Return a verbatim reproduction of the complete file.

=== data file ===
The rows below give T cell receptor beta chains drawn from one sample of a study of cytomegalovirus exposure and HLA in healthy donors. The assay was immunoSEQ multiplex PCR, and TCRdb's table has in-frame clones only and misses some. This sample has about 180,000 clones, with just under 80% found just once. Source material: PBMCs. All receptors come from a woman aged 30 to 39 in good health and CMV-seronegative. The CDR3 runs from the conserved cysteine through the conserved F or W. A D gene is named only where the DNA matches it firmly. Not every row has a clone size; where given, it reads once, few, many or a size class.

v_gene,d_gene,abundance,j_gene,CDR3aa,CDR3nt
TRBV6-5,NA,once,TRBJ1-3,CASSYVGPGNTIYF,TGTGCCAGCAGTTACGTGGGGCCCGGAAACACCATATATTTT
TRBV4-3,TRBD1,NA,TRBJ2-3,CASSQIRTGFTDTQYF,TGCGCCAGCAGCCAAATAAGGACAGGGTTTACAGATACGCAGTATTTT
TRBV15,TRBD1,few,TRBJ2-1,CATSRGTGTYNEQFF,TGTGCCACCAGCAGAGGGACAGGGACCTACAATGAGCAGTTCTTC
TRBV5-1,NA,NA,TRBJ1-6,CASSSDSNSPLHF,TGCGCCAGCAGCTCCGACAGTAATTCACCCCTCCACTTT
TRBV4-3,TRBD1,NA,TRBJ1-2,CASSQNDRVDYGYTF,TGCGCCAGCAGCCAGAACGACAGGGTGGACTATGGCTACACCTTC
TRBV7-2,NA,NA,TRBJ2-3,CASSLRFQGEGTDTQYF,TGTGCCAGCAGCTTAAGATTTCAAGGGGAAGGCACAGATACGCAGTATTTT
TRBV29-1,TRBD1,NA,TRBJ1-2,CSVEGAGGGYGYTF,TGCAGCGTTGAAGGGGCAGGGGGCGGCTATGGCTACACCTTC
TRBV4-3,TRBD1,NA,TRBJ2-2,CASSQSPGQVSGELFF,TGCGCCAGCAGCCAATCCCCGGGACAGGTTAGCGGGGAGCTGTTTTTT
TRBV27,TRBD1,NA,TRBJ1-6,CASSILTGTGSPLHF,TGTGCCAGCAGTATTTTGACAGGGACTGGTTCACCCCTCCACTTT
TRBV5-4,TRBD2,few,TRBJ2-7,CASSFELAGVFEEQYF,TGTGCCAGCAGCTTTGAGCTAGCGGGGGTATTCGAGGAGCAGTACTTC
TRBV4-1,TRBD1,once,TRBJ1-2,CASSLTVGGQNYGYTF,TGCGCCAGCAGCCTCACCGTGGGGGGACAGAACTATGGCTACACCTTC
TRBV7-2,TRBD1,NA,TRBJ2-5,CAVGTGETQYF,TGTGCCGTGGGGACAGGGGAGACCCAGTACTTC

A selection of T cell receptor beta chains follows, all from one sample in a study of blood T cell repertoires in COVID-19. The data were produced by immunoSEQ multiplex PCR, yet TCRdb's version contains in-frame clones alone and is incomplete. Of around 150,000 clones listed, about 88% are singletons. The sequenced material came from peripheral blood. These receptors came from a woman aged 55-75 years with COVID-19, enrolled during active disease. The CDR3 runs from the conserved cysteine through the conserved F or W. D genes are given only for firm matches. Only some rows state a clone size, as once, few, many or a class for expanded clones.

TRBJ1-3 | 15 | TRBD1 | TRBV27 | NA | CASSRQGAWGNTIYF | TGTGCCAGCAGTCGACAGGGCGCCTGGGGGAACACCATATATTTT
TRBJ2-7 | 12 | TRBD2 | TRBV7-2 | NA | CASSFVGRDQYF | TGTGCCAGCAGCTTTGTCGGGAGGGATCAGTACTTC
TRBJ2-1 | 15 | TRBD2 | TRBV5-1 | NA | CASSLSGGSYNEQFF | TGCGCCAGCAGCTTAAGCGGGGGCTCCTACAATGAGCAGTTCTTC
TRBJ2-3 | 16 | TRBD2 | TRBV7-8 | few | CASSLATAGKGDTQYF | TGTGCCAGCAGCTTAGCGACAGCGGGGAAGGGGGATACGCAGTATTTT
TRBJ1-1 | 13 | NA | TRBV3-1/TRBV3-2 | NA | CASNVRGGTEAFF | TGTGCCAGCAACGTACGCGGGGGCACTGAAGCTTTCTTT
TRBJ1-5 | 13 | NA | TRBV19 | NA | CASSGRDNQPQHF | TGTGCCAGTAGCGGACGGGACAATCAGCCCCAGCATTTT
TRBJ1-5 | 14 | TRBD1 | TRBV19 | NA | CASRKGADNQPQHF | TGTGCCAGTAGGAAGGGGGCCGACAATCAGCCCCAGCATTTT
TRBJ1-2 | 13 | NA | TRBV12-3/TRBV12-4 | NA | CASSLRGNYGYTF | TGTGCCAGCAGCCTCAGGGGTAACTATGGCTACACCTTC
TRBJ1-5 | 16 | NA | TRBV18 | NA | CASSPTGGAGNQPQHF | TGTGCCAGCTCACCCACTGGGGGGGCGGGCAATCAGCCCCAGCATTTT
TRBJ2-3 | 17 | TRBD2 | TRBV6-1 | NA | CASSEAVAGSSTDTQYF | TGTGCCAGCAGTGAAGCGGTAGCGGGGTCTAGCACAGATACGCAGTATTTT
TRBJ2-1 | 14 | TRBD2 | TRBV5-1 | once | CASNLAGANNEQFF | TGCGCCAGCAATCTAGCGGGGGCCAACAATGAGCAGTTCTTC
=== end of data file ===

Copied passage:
The rows below give T cell receptor beta chains drawn from one sample of a study of cytomegalovirus exposure and HLA in healthy donors. The assay was immunoSEQ multiplex PCR, and TCRdb's table has in-frame clones only and misses some. This sample has about 180,000 clones, with just under 80% found just once. Source material: PBMCs. All receptors come from a woman aged 30 to 39 in good health and CMV-seronegative. The CDR3 runs from the conserved cysteine through the conserved F or W. A D gene is named only where the DNA matches it firmly. Not every row has a clone size; where given, it reads once, few, many or a size class.

v_gene,d_gene,abundance,j_gene,CDR3aa,CDR3nt
TRBV6-5,NA,once,TRBJ1-3,CASSYVGPGNTIYF,TGTGCCAGCAGTTACGTGGGGCCCGGAAACACCATATATTTT
TRBV4-3,TRBD1,NA,TRBJ2-3,CASSQIRTGFTDTQYF,TGCGCCAGCAGCCAAATAAGGACAGGGTTTACAGATACGCAGTATTTT
TRBV15,TRBD1,few,TRBJ2-1,CATSRGTGTYNEQFF,TGTGCCACCAGCAGAGGGACAGGGACCTACAATGAGCAGTTCTTC
TRBV5-1,NA,NA,TRBJ1-6,CASSSDSNSPLHF,TGCGCCAGCAGCTCCGACAGTAATTCACCCCTCCACTTT
TRBV4-3,TRBD1,NA,TRBJ1-2,CASSQNDRVDYGYTF,TGCGCCAGCAGCCAGAACGACAGGGTGGACTATGGCTACACCTTC
TRBV7-2,NA,NA,TRBJ2-3,CASSLRFQGEGTDTQYF,TGTGCCAGCAGCTTAAGATTTCAAGGGGAAGGCACAGATACGCAGTATTTT
TRBV29-1,TRBD1,NA,TRBJ1-2,CSVEGAGGGYGYTF,TGCAGCGTTGAAGGGGCAGGGGGCGGCTATGGCTACACCTTC
TRBV4-3,TRBD1,NA,TRBJ2-2,CASSQSPGQVSGELFF,TGCGCCAGCAGCCAATCCCCGGGACAGGTTAGCGGGGAGCTGTTTTTT
TRBV27,TRBD1,NA,TRBJ1-6,CASSILTGTGSPLHF,TGTGCCAGCAGTATTTTGACAGGGACTGGTTCACCCCTCCACTTT
TRBV5-4,TRBD2,few,TRBJ2-7,CASSFELAGVFEEQYF,TGTGCCAGCAGCTTTGAGCTAGCGGGGGTATTCGAGGAGCAGTACTTC
TRBV4-1,TRBD1,once,TRBJ1-2,CASSLTVGGQNYGYTF,TGCGCCAGCAGCCTCACCGTGGGGGGACAGAACTATGGCTACACCTTC
TRBV7-2,TRBD1,NA,TRBJ2-5,CAVGTGETQYF,TGTGCCGTGGGGACAGGGGAGACCCAGTACTTC

A selection of T cell receptor beta chains follows, all from one sample in a study of blood T cell repertoires in COVID-19. The data were produced by immunoSEQ multiplex PCR, yet TCRdb's version contains in-frame clones alone and is incomplete. Of around 150,000 clones listed, about 88% are singletons. The sequenced material came from peripheral blood. These receptors came from a woman aged 55-75 years with COVID-19, enrolled during active disease. The CDR3 runs from the conserved cysteine through the conserved F or W. D genes are given only for firm matches. Only some rows state a clone size, as once, few, many or a class for expanded clones.

TRBJ1-3 | 15 | TRBD1 | TRBV27 | NA | CASSRQGAWGNTIYF | TGTGCCAGCAGTCGACAGGGCGCCTGGGGGAACACCATATATTTT
TRBJ2-7 | 12 | TRBD2 | TRBV7-2 | NA | CASSFVGRDQYF | TGTGCCAGCAGCTTTGTCGGGAGGGATCAGTACTTC
TRBJ2-1 | 15 | TRBD2 | TRBV5-1 | NA | CASSLSGGSYNEQFF | TGCGCCAGCAGCTTAAGCGGGGGCTCCTACAATGAGCAGTTCTTC
TRBJ2-3 | 16 | TRBD2 | TRBV7-8 | few | CASSLATAGKGDTQYF | TGTGCCAGCAGCTTAGCGACAGCGGGGAAGGGGGATACGCAGTATTTT
TRBJ1-1 | 13 | NA | TRBV3-1/TRBV3-2 | NA | CASNVRGGTEAFF | TGTGCCAGCAACGTACGCGGGGGCACTGAAGCTTTCTTT
TRBJ1-5 | 13 | NA | TRBV19 | NA | CASSGRDNQPQHF | TGTGCCAGTAGCGGACGGGACAATCAGCCCCAGCATTTT
TRBJ1-5 | 14 | TRBD1 | TRBV19 | NA | CASRKGADNQPQHF | TGTGCCAGTAGGAAGGGGGCCGACAATCAGCCCCAGCATTTT
TRBJ1-2 | 13 | NA | TRBV12-3/TRBV12-4 | NA | CASSLRGNYGYTF | TGTGCCAGCAGCCTCAGGGGTAACTATGGCTACACCTTC
TRBJ1-5 | 16 | NA | TRBV18 | NA | CASSPTGGAGNQPQHF | TGTGCCAGCTCACCCACTGGGGGGGCGGGCAATCAGCCCCAGCATTTT
TRBJ2-3 | 17 | TRBD2 | TRBV6-1 | NA | CASSEAVAGSSTDTQYF | TGTGCCAGCAGTGAAGCGGTAGCGGGGTCTAGCACAGATACGCAGTATTTT
TRBJ2-1 | 14 | TRBD2 | TRBV5-1 | once | CASNLAGANNEQFF | TGCGCCAGCAATCTAGCGGGGGCCAACAATGAGCAGTTCTTC